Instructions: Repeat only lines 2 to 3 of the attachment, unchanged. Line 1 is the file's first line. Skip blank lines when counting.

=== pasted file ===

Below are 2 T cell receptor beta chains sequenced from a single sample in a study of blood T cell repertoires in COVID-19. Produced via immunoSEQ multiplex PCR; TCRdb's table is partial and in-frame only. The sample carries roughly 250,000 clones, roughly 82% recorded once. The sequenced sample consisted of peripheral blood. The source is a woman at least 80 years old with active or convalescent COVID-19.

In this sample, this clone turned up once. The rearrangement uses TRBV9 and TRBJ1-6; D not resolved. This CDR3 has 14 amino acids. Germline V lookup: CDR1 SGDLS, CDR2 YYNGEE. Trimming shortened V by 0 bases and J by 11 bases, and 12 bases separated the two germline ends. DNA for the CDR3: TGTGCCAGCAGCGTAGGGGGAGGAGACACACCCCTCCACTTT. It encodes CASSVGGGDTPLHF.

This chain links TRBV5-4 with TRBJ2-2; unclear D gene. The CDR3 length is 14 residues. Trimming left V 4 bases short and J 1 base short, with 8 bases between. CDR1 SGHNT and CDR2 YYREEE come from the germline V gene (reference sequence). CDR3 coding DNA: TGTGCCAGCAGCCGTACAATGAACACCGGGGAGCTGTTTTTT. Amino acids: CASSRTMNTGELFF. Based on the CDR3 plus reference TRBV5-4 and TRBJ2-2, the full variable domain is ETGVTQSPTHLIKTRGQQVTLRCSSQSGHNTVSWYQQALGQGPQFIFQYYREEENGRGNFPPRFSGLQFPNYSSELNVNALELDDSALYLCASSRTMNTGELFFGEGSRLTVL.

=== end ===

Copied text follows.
In this sample, this clone turned up once. The rearrangement uses TRBV9 and TRBJ1-6; D not resolved. This CDR3 has 14 amino acids. Germline V lookup: CDR1 SGDLS, CDR2 YYNGEE. Trimming shortened V by 0 bases and J by 11 bases, and 12 bases separated the two germline ends. DNA for the CDR3: TGTGCCAGCAGCGTAGGGGGAGGAGACACACCCCTCCACTTT. It encodes CASSVGGGDTPLHF.

This chain links TRBV5-4 with TRBJ2-2; unclear D gene. The CDR3 length is 14 residues. Trimming left V 4 bases short and J 1 base short, with 8 bases between. CDR1 SGHNT and CDR2 YYREEE come from the germline V gene (reference sequence). CDR3 coding DNA: TGTGCCAGCAGCCGTACAATGAACACCGGGGAGCTGTTTTTT. Amino acids: CASSRTMNTGELFF. Based on the CDR3 plus reference TRBV5-4 and TRBJ2-2, the full variable domain is ETGVTQSPTHLIKTRGQQVTLRCSSQSGHNTVSWYQQALGQGPQFIFQYYREEENGRGNFPPRFSGLQFPNYSSELNVNALELDDSALYLCASSRTMNTGELFFGEGSRLTVL.